Valuable commentary can be found in any media, even if it wears the guise of an edgy teenage boy with daddy issues.
The insistence that any media dipping its toes into the world of popular culture, cannot possibly offer anything of academic substance is both annoyingly pervasive, and growing increasingly dated. As Marvel continues to sweep the world with its formulaic yet far-reaching cinematic universe while DC scrambles after them, as Netflix and other TV-entities pick up the diamonds dropped in the ongoing duel, trying to write off comics and the stories they tell as inconsequential is a pointless endeavor. And many people in academia have begun to accept this revelation. Black Panther has been lauded for changing what used to be the face of a “successful super hero” into something less white, as has Wonder Woman into something less male. And even the earliest hesitant steps made into this global phenomenon by Iron Man brought with it criticisms of capitalist giants and military weapons manufacturing.
Yet it seems, people are still so easy to write off these stories, and it seems there is one consistent factor that plays in to such a mindset: Any story with bigger-than-life heroes and villains is incompatible with a smaller sense of nuance.
You can see this idea reflected everywhere; From the classroom, where literature teachers keep a wide distance from fantasy in favor of historical and realistic fiction, from the academy awards, where a popular culture film loses annually to its obscure, drama counterparts, and from the idea that a book with pictures has as much depth as the 2D characters on the page.
And yet, one of the most complex, relevant, nuanced, intelligent stories I have ever read stepped off the pages of a Japanese manga from the early 2000s, in a gaudy red coat.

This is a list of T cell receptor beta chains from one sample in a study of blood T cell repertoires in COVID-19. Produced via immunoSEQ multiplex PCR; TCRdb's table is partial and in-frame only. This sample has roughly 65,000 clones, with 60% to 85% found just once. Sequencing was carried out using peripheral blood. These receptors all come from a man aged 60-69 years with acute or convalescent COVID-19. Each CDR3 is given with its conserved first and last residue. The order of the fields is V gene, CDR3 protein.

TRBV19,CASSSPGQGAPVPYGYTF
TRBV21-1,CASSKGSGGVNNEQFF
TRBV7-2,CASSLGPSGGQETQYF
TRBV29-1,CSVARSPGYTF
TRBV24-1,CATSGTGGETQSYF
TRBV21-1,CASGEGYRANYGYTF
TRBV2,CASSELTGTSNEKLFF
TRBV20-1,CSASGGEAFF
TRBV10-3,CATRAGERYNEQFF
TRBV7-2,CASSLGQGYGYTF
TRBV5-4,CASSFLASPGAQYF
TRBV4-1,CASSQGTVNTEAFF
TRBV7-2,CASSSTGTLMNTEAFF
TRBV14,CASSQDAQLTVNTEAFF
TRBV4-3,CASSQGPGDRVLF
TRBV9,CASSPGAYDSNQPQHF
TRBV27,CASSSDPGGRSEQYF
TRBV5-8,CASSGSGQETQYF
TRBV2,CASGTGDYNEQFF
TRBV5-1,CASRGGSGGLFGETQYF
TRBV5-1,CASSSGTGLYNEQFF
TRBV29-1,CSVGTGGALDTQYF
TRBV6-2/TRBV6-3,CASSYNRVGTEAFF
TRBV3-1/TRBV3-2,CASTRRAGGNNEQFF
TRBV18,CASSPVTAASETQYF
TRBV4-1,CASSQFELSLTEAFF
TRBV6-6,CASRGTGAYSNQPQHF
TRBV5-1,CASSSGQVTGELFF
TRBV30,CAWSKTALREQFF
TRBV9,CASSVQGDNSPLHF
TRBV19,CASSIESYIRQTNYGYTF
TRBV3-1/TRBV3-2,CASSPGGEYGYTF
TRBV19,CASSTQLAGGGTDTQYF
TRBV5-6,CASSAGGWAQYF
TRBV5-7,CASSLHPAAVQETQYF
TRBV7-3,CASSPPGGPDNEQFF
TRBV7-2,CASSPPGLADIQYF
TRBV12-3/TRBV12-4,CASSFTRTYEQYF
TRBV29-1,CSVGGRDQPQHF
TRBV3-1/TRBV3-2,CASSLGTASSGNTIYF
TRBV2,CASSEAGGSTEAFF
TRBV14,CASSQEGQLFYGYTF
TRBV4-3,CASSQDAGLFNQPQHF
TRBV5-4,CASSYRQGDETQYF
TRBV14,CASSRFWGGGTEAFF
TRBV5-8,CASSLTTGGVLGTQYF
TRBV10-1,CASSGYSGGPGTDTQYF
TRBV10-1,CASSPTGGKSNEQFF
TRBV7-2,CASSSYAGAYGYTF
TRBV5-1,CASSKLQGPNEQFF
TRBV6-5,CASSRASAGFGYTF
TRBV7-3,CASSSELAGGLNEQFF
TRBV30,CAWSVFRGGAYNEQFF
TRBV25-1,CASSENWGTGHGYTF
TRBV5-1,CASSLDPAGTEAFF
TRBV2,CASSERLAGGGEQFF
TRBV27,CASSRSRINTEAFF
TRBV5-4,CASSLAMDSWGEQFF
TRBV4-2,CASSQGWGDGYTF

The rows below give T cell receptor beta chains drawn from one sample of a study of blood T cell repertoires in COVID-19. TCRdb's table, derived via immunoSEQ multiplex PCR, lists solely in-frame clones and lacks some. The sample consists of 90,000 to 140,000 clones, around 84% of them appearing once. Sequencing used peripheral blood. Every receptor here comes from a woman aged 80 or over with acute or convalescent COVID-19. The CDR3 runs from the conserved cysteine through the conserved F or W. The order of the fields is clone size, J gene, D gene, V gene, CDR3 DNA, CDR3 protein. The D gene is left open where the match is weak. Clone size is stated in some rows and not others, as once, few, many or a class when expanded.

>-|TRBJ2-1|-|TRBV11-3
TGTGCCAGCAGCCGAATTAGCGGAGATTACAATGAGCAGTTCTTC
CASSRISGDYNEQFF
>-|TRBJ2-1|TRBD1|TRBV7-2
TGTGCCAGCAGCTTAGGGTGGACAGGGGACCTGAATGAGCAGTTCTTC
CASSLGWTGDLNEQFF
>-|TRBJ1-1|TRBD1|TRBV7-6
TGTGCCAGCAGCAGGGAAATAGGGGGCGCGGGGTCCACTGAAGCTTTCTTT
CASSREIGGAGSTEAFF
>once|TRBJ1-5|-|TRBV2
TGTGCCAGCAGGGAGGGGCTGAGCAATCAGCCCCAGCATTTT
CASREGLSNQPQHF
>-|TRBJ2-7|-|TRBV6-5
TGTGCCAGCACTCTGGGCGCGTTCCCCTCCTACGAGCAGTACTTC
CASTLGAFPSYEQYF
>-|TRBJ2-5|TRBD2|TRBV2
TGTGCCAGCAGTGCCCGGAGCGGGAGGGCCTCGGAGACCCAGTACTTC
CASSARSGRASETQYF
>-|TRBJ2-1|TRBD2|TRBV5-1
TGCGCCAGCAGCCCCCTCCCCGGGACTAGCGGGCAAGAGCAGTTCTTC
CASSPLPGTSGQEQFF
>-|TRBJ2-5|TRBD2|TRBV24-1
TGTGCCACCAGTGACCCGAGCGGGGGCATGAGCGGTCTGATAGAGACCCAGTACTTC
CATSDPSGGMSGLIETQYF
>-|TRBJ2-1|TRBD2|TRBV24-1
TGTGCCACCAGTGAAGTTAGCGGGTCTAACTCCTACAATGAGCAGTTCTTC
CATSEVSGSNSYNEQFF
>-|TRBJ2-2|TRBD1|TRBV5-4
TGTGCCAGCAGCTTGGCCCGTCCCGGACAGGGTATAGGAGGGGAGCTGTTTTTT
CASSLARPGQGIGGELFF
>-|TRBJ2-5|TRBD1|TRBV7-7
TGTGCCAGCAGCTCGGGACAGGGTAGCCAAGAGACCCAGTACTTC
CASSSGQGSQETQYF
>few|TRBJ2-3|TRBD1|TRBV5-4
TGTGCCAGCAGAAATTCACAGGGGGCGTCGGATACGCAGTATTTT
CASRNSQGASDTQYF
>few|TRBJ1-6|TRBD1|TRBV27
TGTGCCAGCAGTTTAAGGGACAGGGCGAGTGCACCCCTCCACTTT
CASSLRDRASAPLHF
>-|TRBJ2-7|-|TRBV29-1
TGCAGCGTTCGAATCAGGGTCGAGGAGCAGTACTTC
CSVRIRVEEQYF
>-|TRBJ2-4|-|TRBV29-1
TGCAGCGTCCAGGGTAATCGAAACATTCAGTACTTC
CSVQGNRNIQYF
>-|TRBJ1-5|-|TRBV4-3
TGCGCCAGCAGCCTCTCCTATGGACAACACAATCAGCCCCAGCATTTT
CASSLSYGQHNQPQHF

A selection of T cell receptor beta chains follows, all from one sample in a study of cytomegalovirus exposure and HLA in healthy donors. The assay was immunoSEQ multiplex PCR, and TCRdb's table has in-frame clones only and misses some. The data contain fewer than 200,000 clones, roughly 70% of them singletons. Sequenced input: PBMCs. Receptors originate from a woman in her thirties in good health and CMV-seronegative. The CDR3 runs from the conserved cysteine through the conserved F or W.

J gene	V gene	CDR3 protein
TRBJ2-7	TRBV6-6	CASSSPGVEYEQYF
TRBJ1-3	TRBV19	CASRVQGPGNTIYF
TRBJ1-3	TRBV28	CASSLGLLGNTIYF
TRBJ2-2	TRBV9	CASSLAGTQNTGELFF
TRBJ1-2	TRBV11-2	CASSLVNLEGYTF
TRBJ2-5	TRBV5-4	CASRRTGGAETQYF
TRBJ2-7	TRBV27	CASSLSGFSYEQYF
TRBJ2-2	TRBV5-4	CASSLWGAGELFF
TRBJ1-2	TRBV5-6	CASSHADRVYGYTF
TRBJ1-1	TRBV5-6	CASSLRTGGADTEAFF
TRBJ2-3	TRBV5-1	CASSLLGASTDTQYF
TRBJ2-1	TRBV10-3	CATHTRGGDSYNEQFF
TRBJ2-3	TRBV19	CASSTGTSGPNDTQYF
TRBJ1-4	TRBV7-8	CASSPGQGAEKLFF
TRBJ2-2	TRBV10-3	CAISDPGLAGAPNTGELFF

Fullmetal Alchemist is a sci-fi fantasy manga (Japanese serialized comic book) written by Hiromu Arakawa. I had grown up in a household that championed comic books, and while I never quite gravitated towards “Western” comics the way my father had, I was exposed to the worlds of anime and manga relatively early. While Fullmetal Alchemist — colloquially shortened to FMA among fans — was surely not my first comic series, it’s the one that sticks out in my mind as the quicksand that sucked me into the medium.
The story itself follows two teenage brothers, Edward and Alphonse Elric, as they seek to get back their original bodies after a botched attempt to bring their mother back to life, using the story’s very stylized version of alchemy. Even in the most basic form of its premise, FMA champions identities often not seen in common literature: It’s a story about two areligious disabled siblings — Edward wears a type of prosthetic to replace his arm and leg known in-universe as “automail” — and is written by a Japanese woman. Even amongst its Western brethren, it’s difficult to find a comic series written by anything other than a straight, white man.
While the series itself begins as a hunt-for-the-macguffin styled adventure romp, FMA gradually reveals a larger story, and a larger conspiracy, using a young and naive boy as the audience surrogate. By the end of the series, FMA has addressed the danger of a corrupt military state in the pocket of powerful individuals seeking to gain things for their own end, racial genocide disguised as nationalism, the role of women in engineering and the military, religious zealotism, manipulation of scientific methods for personal gain, and the dangers of hubris.
And yet, there will still be people who are too distracted by the novelty of a 16 year old fighting a shapeshifting immortal being with his Magic Science and sick metal arm to believe there is anything more to Fullmetal Alchemist than fun action.
Comics are more than their action, more than their tough leads and silly sound effects bubbles. In a world where media is either fun or meaningful, comics have time and time again dared to be both. Every manga I have read has had something behind it’s explosions: A story about a boy with a magic killer notebook challenging the ideas of doing bad for the greater good, a story about a dog demon boy that’s also encouraging forgiveness and patience, a story about killer vampires that also just happens to have a gay male protagonist.
More things happened in the story of Fullmetal Alchemist than Edward Elric punching god in the face.
It’s time to stop letting those “POW” bubbles obscure the deeper lessons in comics, and any popular media that dares to get you excited to watch it.